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Anthony Hankerson provides boost to Colorado Buffs’ backfield

BOULDER,CO-September 24: University of Colorado Boulder's ...
CU’s Anthony Hankerson finds room against UCLA during the game on Saturday in Boulder. (Cliff Grassmick/Staff Photographer)

On the second carry of his collegiate career, Colorado running back Anthony Hankerson was hit at the line of scrimmage and somehow kept his balance.

He was hit three yards later and still remained on his feet. Then, he stiff-armed a UCLA defender to extend the play and eventually dove forward and stretched the ball across the line for a first down.

That 10-yard run on third-and-10 kept a drive going for the Buffs and helped set up a field goal. It wasn’t a game-changing play in what would become a 45-17 loss for the Buffs last Saturday at Folsom Field, but it offered a glimpse into the talent Hankerson brings to the backfield.

“I feel like I showed effort (on that play),” he said. “It was third down, but shout out to my O-linemen. They were making some moves up front and I was able to kind of just put my extra effort in, as well, and was able to dive for the first down. So, that’s a good win.”

In a season that has been sour to this point, the Buffs (0-4, 0-1 Pac-12) are clinging to signs of hope for the present – and the future. Hankerson could be one of the young players to provide a spark for CU, which visits Arizona (2-2, 0-1) on Saturday in Tucson, Ariz. (7:30 p.m. MT, Pac-12 Network).

A 5-foot-9, 190-pound true freshman from St. Thomas Aquinas (Fla.) High School, Hankerson is physical and fast, but missed the first three games of the season with an injury. He didn’t get full clearance until about a week before the UCLA game.

“It felt amazing,” he said. “I kind of handled what I had to handle, controlled what I could control, put God first and I was able to get back fast.”

Hankerson has dealt with a lot of adjustment this year.

At St. Thomas Aquinas, Hankerson rushed for 3,420 yards and 43 touchdowns and helped the Raiders to three Class 7A state titles. He topped the 1,000-yard mark in each of the last three seasons, including 1,057 yards and 22 touchdowns as a senior.

Playing at one of the nation’s top prep programs, he received 29 scholarship offers, including 17 from Power 5 schools. His options dwindled, however, and he wound up choosing CU over Florida International. He signed with CU in February, despite the Buffs’ plans to grayshirt him and delay his enrollment until January.

At the time, CU had a verbal commitment from Sam Houston transfer Ramon Jefferson, an FCS All-American. In May, Jefferson changed his mind and picked Kentucky for his final season of college football. Jefferson’s decision changed CU’s plans for Hankerson and he arrived on campus in June.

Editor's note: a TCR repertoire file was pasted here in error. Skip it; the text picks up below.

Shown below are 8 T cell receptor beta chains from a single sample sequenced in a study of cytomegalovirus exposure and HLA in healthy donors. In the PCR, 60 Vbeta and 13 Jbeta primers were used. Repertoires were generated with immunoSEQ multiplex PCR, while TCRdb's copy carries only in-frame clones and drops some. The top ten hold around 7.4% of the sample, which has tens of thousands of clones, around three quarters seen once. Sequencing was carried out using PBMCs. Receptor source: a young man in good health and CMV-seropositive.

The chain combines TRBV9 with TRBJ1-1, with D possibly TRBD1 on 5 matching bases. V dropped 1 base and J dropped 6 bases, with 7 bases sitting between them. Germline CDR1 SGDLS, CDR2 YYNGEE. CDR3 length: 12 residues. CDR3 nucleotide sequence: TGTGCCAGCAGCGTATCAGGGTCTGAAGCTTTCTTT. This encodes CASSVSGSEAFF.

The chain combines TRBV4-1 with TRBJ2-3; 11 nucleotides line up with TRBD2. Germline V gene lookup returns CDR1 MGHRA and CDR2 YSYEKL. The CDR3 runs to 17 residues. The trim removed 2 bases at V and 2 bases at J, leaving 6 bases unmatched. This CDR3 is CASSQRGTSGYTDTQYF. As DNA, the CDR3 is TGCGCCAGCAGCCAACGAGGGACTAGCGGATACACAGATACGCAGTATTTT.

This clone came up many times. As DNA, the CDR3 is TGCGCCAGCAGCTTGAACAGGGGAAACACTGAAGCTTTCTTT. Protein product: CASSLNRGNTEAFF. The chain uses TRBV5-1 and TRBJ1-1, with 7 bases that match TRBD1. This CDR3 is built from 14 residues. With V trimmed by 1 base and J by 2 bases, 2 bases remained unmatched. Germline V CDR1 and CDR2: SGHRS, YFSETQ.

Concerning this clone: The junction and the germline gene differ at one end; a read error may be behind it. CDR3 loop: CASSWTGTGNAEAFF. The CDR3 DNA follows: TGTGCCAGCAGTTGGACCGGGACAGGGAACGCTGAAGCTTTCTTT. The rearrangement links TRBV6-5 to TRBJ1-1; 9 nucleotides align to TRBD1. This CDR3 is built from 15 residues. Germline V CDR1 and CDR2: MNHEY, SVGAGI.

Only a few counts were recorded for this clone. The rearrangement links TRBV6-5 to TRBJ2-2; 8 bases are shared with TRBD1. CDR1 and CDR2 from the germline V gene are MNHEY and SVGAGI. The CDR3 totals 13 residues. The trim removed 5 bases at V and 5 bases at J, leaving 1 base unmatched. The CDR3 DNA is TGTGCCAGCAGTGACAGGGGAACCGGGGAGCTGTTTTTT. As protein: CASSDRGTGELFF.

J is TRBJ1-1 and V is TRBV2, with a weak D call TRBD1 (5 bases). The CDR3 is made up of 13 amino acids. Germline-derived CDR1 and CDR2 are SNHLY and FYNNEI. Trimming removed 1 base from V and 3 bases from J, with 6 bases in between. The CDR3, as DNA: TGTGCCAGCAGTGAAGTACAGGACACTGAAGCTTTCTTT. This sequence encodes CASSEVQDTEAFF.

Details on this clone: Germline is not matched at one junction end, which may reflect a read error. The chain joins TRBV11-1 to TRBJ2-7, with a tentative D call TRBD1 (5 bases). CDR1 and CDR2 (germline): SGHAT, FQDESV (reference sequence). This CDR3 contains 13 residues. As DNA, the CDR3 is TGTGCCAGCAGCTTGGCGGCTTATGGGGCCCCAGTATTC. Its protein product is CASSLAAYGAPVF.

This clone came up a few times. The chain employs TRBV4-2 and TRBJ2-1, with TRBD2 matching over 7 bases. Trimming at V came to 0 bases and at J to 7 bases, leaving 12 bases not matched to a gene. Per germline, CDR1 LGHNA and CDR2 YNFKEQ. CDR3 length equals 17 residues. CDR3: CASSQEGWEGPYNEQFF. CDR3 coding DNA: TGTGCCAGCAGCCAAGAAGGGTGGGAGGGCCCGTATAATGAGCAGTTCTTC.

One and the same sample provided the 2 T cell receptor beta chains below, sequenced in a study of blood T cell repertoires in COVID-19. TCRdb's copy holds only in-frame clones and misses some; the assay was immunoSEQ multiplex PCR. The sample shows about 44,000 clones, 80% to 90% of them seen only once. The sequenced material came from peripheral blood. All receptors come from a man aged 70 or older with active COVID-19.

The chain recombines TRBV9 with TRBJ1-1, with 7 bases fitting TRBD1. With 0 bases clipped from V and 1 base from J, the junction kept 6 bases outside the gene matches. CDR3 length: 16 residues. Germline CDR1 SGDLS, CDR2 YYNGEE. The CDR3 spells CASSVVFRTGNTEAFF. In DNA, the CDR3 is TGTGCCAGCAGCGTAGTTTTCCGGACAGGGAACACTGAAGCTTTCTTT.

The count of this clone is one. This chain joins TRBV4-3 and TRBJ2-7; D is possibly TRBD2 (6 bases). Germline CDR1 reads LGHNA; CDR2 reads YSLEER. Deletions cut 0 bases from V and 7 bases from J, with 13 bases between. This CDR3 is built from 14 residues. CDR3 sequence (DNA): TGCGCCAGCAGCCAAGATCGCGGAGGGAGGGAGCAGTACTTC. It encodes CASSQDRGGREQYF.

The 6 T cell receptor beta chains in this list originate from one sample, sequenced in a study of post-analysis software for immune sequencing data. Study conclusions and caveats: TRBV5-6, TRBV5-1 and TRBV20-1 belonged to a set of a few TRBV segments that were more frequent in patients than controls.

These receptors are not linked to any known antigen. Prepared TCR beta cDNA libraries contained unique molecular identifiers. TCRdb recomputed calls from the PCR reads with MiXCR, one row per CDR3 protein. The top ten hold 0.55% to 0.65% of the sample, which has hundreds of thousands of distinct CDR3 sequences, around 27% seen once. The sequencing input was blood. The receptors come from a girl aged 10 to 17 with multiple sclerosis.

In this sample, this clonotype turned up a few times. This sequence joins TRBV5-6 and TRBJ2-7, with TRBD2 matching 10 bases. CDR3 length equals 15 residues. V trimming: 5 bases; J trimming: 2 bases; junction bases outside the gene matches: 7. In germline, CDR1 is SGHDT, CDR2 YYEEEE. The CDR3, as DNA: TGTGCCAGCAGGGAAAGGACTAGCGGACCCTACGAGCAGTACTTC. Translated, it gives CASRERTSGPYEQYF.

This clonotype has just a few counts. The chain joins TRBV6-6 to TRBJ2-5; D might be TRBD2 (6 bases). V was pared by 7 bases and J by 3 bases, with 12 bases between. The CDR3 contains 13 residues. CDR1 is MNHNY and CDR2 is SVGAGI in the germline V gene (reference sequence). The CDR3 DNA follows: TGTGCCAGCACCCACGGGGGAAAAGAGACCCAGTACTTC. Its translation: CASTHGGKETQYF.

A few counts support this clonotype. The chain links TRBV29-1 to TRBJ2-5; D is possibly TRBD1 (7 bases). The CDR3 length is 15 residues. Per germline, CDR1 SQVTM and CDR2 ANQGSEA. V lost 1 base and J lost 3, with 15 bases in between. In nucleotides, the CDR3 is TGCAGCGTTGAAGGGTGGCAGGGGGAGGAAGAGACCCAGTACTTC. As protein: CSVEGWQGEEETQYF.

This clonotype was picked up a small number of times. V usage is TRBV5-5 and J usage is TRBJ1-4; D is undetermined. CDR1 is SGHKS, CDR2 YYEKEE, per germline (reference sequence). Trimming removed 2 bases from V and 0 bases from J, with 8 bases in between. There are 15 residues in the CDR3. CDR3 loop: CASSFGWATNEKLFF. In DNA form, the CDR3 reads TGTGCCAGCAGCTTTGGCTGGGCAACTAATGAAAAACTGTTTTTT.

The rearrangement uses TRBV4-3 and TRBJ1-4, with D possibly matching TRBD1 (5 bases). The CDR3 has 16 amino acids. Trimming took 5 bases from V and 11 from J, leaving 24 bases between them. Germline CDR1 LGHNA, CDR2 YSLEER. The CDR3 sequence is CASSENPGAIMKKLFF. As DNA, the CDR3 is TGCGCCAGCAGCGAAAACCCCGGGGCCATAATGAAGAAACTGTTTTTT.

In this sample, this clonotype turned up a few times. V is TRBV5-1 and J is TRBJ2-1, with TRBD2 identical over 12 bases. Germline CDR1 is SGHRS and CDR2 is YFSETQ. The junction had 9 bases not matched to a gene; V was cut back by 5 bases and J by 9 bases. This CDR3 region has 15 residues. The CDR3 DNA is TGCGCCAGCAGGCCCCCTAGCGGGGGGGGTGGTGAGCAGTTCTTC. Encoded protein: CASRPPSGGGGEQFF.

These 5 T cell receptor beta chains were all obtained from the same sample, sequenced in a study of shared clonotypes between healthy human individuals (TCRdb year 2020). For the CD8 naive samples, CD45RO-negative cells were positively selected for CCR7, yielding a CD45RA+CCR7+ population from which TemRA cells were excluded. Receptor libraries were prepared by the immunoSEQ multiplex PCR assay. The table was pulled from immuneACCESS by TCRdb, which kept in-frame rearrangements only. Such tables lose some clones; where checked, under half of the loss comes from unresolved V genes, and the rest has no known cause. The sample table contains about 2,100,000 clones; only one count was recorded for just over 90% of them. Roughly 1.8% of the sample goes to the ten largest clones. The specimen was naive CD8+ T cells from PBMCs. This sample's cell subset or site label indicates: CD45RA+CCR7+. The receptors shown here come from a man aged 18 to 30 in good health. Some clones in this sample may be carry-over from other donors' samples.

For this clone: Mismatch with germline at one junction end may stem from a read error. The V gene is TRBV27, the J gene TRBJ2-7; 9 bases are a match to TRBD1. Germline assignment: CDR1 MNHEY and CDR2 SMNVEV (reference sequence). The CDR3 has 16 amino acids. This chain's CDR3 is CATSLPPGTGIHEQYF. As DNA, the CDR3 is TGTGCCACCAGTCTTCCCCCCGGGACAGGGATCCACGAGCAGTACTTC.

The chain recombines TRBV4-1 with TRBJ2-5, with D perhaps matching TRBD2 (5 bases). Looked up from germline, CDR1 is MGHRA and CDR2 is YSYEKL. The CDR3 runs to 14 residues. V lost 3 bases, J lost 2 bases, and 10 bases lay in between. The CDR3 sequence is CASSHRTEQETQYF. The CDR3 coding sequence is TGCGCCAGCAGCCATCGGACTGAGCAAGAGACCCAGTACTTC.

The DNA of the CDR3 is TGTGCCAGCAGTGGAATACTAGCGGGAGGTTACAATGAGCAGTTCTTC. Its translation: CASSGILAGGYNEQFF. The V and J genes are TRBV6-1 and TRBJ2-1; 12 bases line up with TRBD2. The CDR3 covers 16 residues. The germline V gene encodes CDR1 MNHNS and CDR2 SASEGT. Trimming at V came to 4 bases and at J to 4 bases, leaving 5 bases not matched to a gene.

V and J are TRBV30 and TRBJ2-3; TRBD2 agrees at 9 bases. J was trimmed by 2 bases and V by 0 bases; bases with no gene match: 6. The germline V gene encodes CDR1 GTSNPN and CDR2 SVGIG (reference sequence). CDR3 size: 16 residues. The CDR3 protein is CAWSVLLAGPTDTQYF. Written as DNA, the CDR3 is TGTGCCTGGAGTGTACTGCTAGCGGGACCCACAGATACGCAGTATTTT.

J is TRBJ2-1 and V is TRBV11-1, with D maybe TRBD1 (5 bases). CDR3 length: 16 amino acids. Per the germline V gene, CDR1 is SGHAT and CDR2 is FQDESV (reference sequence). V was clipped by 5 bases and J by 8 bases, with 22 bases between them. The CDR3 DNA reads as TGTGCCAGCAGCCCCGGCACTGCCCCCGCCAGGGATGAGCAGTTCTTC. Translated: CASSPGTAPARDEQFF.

“I just kept working out, kept praying and everything kind of worked out how we wanted,” Hankerson said. “It kind of kept me on my heels, but it wasn’t really hard to adjust. I came in and all the older guys kind of took me under their wing. I just fell along right into place. I came to play ball.”

An injury in preseason camp put him on the sideline until last week, however. Then, with senior Alex Fontenot and sophomore Jayle Stacks both out with injuries, Hankerson got a chance to play against UCLA, finishing with 25 yards on seven carries.

“I definitely left a lot of plays on the field,” he said. “We kind of talked about that in the meetings and fixed all the little things because that’s really what hurt not just me, but everybody with the little things. We kind of fixed that up after the game and we’re ready to take it on to the next opponent.”

This week, Stacks could return, but Fontenot will miss third consecutive game. Dorrell said Hankerson will once again be in the mix with junior Deion Smith and walk-on Charlie Offerdahl, as well as Stacks. The Buffs will use a committee approach to the run game.

“All four of those guys are doing really good jobs but it’ll go more to whoever’s playing the best,” Dorrell said.

Hankerson is now in that rotation and said he and his fellow backs are eager to help the Buffs’ sputtering offense get on track.

“As a running back group, we kind of put it all on ourselves, like we’re gonna put this team on our back,” he said. “That’s how it is with a lot of other positions on the offense – as well as the O-line. They feel like they gotta put it all on our back, because we know there’s no offense without the line.”